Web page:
Guns, Theft and Insurance: Are Your Firearms Covered if the Worst Happens?

broken car window robbery burglary gun stolen

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It’s been a strange month at Hank’s Guns and Ammo. And not good strange either. As a part of that I got a visit from one of my semi regulars that made my heart sink.

Charlotte works at City Hall. She’s a big gun rights gal and I’ve sold her plenty of firearms over the years. She loves her job and her co-workers, but she’s got a problem that many folks who work in government have: she can’t carry her gun at work. Charlotte has to keep her gun in her car as a result. Some of you already see where this is going.

Her car was recently broken into in broad daylight in the city hall employee parking lot. The thieves couldn’t be identified by security cameras and they managed to swipe the Smith & Wesson M&P 40 Compact she kept in her glove box in lieu of her purse.

The police showed up, took a report and then she stopped in on the way home. Nearly in tears, she told me that her car had been broken into and that her pistol was now floating around in the hands of who-knows-who, being traded for any number of illegal substances and purposes.

Dan Z for TTAG

Being a gun dealer is being part bartender, willing to lend a sympathetic ear, so I let her talk about it out for a while before I asked a few questions.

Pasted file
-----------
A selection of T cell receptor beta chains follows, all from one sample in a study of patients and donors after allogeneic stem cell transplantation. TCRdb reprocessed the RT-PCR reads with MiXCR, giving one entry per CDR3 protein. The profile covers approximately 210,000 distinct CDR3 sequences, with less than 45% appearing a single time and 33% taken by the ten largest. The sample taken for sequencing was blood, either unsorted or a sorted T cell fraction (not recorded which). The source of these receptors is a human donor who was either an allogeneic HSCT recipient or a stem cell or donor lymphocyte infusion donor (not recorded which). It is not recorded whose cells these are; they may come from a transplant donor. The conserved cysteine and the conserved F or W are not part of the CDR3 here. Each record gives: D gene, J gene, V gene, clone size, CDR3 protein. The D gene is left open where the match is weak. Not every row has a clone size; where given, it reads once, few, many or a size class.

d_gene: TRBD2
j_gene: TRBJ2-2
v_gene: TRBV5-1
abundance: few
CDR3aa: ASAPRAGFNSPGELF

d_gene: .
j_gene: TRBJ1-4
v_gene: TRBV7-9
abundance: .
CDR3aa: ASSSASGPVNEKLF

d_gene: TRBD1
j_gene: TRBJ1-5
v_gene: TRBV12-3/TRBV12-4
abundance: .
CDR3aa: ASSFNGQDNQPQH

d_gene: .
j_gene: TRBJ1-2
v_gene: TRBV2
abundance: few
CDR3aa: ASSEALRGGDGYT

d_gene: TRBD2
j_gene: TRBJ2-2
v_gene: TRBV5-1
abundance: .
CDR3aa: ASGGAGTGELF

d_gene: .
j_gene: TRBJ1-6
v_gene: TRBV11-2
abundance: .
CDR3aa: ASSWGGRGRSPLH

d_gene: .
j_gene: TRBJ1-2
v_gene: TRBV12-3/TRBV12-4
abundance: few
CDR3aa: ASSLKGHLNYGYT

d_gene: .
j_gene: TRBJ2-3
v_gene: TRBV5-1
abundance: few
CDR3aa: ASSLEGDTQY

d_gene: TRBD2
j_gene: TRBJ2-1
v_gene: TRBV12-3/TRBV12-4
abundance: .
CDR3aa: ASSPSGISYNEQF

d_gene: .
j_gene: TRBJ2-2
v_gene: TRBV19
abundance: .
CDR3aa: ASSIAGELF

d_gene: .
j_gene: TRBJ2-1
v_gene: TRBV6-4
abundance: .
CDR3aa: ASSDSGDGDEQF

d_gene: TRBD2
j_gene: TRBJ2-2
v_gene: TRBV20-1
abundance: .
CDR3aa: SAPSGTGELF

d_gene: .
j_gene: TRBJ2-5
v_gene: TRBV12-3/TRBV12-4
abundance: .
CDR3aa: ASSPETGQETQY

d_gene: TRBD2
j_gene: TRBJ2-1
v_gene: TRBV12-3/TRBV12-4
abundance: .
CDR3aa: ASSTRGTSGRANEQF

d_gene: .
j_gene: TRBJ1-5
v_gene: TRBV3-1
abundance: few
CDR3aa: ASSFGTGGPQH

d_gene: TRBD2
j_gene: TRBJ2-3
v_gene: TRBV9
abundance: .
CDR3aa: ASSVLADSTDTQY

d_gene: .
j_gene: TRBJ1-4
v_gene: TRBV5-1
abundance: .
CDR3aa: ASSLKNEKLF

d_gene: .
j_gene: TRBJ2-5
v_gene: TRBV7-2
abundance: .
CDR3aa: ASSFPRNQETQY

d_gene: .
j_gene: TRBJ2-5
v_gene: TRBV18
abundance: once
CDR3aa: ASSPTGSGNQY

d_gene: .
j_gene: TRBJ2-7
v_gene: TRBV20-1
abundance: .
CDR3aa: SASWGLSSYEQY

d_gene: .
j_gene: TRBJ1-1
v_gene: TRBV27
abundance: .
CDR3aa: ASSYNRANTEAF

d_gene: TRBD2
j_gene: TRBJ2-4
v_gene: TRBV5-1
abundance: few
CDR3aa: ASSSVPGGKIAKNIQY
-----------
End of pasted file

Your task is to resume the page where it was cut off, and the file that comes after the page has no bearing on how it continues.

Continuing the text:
1. Did she make a PD report of the stolen firearm?
  2. Does she have insurance?
  3. Is there anything I can do to help besides take her money for a new gun?

The good news was that the thief didn’t get anything that couldn’t be replaced. He got her pistol and her son’s Nintendo Switch. (I’m not sure who to feel worse for, her or her kid.)

The bad news is they got the gun and she didn’t have any insurance.

The local police took a report, but she didn’t have a very good system of documenting her property. I’ve talked about this sort of thing before and how it’s a good idea to have some form of catalogue of your valuables.

Personally, I’m a big fan of a simple spiral bound notebook and just keeping up-to-date notes. It’s simple, pretty foolproof and does everything you need it to in a pinch.

Her police report said simply STOLEN FIREARM – S&W 40 CAL with no serial number. The detective assigned to the case asked her to get a serial number so he could add it to the report.

Since she didn’t keep her receipts or anything other documentation, she pulled up some old Facebook pictures of her shooting at the range with her local Girl and a Gun chapter and asked me if I could read the serial number off the box or the side of the gun.